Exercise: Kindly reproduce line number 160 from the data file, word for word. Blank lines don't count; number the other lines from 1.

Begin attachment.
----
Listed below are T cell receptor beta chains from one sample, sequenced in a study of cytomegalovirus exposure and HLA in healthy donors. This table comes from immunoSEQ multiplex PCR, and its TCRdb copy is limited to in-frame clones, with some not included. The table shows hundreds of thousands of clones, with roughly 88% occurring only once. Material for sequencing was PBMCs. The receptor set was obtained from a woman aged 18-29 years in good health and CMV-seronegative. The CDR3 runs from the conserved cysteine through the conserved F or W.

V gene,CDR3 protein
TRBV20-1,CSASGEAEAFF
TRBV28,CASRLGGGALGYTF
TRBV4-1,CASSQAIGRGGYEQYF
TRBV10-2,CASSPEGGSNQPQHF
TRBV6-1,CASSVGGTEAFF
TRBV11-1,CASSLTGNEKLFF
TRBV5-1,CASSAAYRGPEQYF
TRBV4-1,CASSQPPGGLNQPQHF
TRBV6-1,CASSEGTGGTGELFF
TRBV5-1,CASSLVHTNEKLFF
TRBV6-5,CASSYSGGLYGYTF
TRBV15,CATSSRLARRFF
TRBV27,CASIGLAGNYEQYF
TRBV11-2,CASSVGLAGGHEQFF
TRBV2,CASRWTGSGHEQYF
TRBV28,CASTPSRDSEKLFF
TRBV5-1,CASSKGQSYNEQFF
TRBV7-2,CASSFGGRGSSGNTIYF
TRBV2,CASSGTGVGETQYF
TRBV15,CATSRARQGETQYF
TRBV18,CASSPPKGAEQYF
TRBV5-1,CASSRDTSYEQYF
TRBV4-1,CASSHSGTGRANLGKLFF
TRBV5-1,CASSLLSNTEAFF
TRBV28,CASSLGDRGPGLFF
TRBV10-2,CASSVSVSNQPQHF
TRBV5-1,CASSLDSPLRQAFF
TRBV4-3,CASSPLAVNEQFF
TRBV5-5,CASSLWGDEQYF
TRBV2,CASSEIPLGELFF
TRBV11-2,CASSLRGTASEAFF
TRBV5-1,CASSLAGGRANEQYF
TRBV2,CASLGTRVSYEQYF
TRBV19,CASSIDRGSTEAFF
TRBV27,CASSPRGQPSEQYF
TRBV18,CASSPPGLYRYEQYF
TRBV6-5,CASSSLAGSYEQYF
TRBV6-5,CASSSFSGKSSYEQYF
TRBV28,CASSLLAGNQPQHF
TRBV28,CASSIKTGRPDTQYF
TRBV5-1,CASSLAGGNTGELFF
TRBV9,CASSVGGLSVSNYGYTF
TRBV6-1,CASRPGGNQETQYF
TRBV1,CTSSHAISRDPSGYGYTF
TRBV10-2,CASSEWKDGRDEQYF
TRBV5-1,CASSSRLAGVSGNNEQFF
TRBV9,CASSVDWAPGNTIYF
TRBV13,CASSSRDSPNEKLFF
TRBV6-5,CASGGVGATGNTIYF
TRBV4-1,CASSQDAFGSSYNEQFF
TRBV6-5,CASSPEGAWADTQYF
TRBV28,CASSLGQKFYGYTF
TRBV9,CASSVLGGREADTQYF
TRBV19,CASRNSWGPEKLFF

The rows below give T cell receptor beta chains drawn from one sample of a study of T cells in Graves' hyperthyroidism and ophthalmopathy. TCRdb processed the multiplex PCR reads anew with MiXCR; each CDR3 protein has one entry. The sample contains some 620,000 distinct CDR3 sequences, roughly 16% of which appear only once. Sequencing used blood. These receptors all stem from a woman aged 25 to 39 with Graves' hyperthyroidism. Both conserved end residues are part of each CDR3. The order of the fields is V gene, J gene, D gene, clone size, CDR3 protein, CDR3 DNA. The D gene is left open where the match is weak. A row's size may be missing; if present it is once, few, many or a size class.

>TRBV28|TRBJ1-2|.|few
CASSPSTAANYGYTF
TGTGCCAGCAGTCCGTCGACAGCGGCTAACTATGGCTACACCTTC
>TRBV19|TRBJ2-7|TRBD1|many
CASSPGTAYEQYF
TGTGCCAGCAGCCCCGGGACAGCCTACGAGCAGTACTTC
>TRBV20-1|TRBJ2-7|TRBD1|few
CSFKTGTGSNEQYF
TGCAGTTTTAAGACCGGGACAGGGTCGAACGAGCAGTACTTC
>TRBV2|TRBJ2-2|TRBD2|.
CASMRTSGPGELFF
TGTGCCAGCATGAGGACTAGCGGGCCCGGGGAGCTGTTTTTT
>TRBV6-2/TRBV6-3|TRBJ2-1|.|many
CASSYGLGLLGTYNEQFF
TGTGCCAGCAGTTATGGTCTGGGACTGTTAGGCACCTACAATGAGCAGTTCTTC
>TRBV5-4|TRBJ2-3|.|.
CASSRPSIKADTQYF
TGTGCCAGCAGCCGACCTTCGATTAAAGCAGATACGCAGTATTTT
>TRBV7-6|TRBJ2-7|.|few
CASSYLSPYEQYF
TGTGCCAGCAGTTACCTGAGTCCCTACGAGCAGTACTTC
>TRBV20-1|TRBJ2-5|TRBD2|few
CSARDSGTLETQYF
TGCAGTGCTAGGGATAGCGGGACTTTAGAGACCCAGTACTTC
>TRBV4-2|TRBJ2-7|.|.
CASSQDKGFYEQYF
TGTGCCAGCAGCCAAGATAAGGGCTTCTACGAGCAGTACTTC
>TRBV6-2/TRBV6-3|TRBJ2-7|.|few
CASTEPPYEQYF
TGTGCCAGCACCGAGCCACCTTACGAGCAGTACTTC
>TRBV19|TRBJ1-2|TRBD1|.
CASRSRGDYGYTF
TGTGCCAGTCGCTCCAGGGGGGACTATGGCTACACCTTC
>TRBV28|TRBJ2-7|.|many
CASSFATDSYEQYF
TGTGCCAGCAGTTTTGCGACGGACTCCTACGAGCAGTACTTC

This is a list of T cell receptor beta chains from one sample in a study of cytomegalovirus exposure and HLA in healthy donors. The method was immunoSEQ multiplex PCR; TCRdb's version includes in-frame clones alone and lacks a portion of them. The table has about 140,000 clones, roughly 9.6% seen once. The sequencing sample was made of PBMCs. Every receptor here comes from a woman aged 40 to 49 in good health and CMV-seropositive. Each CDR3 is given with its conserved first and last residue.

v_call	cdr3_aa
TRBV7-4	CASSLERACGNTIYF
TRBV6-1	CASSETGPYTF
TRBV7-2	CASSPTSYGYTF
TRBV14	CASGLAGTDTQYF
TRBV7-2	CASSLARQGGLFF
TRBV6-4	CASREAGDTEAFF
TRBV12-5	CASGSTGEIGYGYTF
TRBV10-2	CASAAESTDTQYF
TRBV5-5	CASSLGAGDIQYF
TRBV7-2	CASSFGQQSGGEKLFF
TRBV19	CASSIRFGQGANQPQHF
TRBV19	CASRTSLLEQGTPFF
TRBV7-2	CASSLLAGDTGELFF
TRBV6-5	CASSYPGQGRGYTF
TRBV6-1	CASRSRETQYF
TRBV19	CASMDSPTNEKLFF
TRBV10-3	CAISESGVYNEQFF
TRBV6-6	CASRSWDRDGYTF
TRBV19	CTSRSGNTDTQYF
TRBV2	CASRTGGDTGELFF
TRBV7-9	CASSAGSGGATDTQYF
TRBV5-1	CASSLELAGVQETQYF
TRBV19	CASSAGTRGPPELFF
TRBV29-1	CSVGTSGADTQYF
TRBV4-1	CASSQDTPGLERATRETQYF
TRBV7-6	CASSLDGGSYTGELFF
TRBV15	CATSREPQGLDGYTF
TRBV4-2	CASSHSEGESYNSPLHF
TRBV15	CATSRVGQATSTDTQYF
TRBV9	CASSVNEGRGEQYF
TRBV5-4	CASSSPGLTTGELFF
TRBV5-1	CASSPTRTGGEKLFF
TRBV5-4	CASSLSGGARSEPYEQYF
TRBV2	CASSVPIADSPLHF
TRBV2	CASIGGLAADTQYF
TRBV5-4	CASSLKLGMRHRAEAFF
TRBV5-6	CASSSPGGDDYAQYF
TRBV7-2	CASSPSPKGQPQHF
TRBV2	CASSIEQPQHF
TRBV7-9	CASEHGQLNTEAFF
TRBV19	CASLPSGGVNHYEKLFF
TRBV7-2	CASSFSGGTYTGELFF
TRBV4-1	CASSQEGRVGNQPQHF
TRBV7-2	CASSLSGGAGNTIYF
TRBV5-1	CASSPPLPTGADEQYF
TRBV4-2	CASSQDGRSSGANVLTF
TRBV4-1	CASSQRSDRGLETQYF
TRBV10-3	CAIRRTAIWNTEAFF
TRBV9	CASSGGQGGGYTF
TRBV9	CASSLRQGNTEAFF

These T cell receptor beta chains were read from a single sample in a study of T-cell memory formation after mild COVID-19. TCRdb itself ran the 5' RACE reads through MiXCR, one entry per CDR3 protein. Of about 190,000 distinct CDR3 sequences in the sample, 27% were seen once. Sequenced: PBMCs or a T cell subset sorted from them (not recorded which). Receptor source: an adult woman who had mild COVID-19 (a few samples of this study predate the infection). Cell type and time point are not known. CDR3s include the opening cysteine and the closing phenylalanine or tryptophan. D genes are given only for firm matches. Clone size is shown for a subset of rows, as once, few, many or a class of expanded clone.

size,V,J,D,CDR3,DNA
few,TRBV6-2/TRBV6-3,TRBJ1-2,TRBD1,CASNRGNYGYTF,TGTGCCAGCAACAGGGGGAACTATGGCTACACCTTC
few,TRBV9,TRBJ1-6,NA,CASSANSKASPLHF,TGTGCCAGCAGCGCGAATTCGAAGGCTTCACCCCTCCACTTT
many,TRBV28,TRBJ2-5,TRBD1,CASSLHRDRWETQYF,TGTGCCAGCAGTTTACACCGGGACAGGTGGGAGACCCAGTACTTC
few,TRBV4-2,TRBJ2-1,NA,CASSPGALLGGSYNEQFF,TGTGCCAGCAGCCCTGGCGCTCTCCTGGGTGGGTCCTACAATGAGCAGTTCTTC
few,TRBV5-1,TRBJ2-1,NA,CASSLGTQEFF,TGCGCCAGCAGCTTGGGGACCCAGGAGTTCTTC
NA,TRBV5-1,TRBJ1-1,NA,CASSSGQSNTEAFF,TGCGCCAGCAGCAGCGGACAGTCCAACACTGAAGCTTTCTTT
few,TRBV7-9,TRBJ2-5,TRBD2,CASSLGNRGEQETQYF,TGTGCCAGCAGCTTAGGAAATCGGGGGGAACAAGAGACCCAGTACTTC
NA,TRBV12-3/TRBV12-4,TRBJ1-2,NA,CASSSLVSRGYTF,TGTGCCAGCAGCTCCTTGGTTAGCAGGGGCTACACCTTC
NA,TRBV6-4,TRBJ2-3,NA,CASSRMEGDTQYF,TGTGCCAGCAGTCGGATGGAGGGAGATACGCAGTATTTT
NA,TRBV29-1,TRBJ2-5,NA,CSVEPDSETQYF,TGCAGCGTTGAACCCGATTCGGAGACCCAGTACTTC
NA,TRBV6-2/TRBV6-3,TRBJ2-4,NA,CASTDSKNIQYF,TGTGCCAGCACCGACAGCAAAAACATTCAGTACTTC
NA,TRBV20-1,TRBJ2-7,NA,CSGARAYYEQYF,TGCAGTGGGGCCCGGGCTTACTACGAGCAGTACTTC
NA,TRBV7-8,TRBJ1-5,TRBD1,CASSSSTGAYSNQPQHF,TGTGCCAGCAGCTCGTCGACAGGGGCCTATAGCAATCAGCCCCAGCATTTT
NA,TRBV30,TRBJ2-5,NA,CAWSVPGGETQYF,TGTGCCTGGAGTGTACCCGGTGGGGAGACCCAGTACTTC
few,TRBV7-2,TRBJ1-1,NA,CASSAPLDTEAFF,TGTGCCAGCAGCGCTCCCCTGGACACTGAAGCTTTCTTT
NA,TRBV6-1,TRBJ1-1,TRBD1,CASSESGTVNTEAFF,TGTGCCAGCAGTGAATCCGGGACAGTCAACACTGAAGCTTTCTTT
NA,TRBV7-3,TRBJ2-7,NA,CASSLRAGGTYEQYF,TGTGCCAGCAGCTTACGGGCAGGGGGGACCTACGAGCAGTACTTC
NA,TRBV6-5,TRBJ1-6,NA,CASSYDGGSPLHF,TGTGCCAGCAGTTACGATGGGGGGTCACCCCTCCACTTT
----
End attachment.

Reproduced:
NA,TRBV7-8,TRBJ1-5,TRBD1,CASSSSTGAYSNQPQHF,TGTGCCAGCAGCTCGTCGACAGGGGCCTATAGCAATCAGCCCCAGCATTTT